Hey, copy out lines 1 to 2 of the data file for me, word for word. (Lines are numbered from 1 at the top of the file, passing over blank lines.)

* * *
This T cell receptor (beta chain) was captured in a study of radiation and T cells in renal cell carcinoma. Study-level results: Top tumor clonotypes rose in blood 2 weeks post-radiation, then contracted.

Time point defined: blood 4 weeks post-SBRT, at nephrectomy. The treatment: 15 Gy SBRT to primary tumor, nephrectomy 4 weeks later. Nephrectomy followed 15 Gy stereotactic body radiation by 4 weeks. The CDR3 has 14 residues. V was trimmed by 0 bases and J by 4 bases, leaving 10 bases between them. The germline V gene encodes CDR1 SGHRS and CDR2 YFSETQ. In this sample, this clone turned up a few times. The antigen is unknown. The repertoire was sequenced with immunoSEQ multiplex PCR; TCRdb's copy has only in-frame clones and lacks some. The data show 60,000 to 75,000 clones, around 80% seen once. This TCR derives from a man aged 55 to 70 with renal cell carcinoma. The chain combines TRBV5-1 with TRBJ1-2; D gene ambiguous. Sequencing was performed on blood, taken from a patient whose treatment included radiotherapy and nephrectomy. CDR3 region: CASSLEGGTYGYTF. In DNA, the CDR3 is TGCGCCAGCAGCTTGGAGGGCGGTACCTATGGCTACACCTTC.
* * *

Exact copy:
This T cell receptor (beta chain) was captured in a study of radiation and T cells in renal cell carcinoma. Study-level results: Top tumor clonotypes rose in blood 2 weeks post-radiation, then contracted.

Time point defined: blood 4 weeks post-SBRT, at nephrectomy. The treatment: 15 Gy SBRT to primary tumor, nephrectomy 4 weeks later. Nephrectomy followed 15 Gy stereotactic body radiation by 4 weeks. The CDR3 has 14 residues. V was trimmed by 0 bases and J by 4 bases, leaving 10 bases between them. The germline V gene encodes CDR1 SGHRS and CDR2 YFSETQ. In this sample, this clone turned up a few times. The antigen is unknown. The repertoire was sequenced with immunoSEQ multiplex PCR; TCRdb's copy has only in-frame clones and lacks some. The data show 60,000 to 75,000 clones, around 80% seen once. This TCR derives from a man aged 55 to 70 with renal cell carcinoma. The chain combines TRBV5-1 with TRBJ1-2; D gene ambiguous. Sequencing was performed on blood, taken from a patient whose treatment included radiotherapy and nephrectomy. CDR3 region: CASSLEGGTYGYTF. In DNA, the CDR3 is TGCGCCAGCAGCTTGGAGGGCGGTACCTATGGCTACACCTTC.